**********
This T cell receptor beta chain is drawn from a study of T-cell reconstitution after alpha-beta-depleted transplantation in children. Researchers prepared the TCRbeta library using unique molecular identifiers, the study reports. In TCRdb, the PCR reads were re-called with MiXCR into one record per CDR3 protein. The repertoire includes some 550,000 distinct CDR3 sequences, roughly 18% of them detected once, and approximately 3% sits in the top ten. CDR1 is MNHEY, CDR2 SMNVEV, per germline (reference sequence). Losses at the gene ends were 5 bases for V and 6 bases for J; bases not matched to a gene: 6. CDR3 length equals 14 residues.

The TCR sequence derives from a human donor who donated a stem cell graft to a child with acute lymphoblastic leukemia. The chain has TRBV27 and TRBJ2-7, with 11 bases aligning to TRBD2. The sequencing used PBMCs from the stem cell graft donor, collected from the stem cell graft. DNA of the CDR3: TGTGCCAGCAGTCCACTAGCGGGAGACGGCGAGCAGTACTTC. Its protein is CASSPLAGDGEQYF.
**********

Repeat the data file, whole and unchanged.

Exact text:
This T cell receptor beta chain is drawn from a study of T-cell reconstitution after alpha-beta-depleted transplantation in children. Researchers prepared the TCRbeta library using unique molecular identifiers, the study reports. In TCRdb, the PCR reads were re-called with MiXCR into one record per CDR3 protein. The repertoire includes some 550,000 distinct CDR3 sequences, roughly 18% of them detected once, and approximately 3% sits in the top ten. CDR1 is MNHEY, CDR2 SMNVEV, per germline (reference sequence). Losses at the gene ends were 5 bases for V and 6 bases for J; bases not matched to a gene: 6. CDR3 length equals 14 residues.

The TCR sequence derives from a human donor who donated a stem cell graft to a child with acute lymphoblastic leukemia. The chain has TRBV27 and TRBJ2-7, with 11 bases aligning to TRBD2. The sequencing used PBMCs from the stem cell graft donor, collected from the stem cell graft. DNA of the CDR3: TGTGCCAGCAGTCCACTAGCGGGAGACGGCGAGCAGTACTTC. Its protein is CASSPLAGDGEQYF.